Westpac has cut its standard variable home loan rate by 37 basis points to 7.09 per cent, deciding not to pass on the full half percentage point by the RBA.
Its variable rate on business loans has been cut by 50 basis points.
Westpac group executive retail and business banking Jason Yetton downplayed the influence of the RBA's rate cut in the bank making the decision.
“It is now widely acknowledged that the link between the RBA’s cash rate and the actual cost of money to banks – in effect our own borrowing costs – plays an increasingly small role," he said. "Other ones, such as the relatively high cost of deposits and wholesale funding, have assumed critical importance,” said Mr Yetton.
“In particular, the price of deposits including term deposits has a major impact on our decision making."
More banks cut
Westpac is the third of the four major banks to announce their mortgage rate cuts after the Reserve Bank surprised the households by slashing 50 basis point from the cash rate on Tuesday.
Bendigo and Adelaide Bank this afternoon also unveiled plans to keep back some of the RBA's cut. The bank will cut its standard variable home loan 35 basis points to 7.10 per cent - but not until May 21.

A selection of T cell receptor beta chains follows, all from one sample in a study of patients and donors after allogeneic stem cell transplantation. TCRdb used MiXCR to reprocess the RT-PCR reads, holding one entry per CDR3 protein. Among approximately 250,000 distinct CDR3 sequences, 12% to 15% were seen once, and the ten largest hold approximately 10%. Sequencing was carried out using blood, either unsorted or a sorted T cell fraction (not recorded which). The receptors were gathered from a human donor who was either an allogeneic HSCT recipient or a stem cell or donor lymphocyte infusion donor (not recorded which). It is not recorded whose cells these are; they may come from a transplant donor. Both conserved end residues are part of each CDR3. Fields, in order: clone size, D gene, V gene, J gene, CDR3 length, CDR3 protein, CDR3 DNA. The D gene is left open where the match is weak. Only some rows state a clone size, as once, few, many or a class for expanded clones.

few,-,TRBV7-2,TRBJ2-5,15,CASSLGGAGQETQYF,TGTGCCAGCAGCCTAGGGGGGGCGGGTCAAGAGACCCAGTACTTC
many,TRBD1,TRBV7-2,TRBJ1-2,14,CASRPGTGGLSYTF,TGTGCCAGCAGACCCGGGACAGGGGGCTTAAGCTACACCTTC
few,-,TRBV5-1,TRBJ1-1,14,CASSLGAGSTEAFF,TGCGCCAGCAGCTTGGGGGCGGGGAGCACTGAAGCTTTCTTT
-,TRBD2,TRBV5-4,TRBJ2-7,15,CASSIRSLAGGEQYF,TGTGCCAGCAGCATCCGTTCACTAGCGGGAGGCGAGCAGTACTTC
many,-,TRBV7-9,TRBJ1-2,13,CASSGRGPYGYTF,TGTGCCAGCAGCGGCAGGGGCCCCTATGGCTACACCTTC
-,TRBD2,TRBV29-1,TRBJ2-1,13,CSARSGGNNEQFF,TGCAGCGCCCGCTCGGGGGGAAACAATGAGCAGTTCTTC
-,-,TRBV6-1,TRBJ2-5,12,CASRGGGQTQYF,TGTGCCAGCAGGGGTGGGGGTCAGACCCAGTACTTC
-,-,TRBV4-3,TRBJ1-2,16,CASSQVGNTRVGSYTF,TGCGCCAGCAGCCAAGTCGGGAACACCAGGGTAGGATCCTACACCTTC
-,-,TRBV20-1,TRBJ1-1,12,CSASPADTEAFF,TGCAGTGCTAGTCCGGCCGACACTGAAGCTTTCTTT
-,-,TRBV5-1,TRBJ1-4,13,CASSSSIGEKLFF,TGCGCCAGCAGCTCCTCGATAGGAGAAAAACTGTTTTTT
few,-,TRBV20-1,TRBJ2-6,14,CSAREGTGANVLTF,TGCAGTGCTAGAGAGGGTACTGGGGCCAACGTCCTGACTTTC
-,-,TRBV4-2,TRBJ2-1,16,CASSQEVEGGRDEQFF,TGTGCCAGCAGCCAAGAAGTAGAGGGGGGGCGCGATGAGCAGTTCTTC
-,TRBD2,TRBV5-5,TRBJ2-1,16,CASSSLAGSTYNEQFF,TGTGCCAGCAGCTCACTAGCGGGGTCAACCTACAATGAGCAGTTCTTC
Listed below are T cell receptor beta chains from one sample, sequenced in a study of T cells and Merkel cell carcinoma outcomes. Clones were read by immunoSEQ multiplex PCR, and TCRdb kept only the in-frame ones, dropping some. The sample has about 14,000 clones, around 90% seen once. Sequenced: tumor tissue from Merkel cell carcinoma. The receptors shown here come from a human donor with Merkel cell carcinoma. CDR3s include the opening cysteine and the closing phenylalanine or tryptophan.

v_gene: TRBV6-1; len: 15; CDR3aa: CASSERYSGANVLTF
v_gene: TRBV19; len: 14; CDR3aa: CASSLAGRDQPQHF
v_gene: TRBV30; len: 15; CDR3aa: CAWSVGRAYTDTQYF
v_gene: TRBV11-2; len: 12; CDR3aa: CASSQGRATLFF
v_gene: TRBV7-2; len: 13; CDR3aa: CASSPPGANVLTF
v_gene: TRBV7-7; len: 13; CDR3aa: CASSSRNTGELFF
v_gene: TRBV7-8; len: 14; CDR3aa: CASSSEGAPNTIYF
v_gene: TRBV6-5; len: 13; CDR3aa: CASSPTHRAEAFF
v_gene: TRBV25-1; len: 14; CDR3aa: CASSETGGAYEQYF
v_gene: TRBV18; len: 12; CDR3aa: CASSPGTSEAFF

A short time later, Bank of Melbourne moved to tackle National Australia Bank claim of being the lowest cost of the major banks matching the rival lender’s mortgage rate.
Bank of Melbourne cut its variable mortgage 41 basis point to 6.99 per cent.
Westpac owned St George Bank this evening announced it will reduce its standard variable home loan rate by 38 basis points to 7.04 per cent, effective May 14.
ANZ last to go
Customers of ANZ have to wait until next Friday to learn where the cost on its standard variable rate mortgage is headed, in keeping with ANZ's controversial independent pricing strategy.
Commonwealth Bank dropped its standard variable rate by 40 basis points to 7.01 per cent yesterday. On Wednesday, National Australia Bank lowered their mortgage rate by 32 basis points to 6.99 per cent.
The suspense around the big four's mortgage rate pricing has been blamed for adding to the uncertainty of consumers, who have in turn curtailed spending and borrowing.
The RBA cut official rates to 3.75 per cent from 4.25 per cent this week after the economy showed continued weakness and its preferred inflation gauge sank to its lowest since 2000.